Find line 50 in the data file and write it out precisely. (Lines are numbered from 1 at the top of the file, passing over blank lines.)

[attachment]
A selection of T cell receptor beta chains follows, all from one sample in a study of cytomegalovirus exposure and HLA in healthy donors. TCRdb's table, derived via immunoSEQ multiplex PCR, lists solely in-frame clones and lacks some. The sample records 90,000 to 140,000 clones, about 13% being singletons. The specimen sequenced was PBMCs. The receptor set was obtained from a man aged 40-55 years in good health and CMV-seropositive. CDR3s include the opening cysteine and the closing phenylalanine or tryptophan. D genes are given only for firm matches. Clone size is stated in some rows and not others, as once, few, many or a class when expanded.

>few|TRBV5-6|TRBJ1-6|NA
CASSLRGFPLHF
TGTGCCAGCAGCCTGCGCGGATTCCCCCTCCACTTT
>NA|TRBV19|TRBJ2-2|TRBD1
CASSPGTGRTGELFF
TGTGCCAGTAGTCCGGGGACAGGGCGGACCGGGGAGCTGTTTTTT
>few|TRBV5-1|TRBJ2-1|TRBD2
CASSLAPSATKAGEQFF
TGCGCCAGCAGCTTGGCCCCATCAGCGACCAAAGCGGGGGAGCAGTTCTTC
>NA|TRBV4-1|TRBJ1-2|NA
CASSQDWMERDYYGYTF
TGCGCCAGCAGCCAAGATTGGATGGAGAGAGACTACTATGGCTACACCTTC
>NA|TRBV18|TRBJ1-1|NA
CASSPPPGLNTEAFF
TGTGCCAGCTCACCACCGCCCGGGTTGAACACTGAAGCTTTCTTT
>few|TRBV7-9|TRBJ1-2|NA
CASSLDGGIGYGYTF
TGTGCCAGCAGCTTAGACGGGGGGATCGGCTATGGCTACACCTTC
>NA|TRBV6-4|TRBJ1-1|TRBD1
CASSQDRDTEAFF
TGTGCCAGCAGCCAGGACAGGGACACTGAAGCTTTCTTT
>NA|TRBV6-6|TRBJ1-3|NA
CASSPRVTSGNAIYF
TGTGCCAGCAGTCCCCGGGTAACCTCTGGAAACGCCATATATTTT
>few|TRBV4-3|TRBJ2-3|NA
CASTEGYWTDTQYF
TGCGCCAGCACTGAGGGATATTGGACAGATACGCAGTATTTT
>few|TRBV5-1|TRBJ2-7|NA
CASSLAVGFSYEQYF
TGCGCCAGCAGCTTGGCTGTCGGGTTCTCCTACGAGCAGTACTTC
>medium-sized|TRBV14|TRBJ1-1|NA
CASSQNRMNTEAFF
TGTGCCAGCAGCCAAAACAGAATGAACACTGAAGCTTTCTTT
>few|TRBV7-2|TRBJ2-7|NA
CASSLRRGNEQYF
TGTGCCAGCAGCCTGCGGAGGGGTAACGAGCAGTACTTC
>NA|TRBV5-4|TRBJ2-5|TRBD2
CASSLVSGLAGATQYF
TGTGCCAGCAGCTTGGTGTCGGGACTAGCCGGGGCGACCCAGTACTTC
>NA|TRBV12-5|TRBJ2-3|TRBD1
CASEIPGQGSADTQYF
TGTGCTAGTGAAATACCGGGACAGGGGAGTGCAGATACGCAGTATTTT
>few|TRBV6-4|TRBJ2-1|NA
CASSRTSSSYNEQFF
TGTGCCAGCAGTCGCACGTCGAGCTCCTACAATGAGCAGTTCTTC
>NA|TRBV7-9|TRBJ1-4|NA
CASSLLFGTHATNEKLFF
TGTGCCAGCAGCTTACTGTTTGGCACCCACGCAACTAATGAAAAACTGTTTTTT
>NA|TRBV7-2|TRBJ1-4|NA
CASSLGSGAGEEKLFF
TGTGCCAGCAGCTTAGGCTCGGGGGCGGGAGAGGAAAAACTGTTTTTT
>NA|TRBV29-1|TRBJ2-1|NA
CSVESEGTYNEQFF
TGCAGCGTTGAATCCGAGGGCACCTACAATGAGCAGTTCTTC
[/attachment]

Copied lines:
>NA|TRBV7-2|TRBJ1-4|NA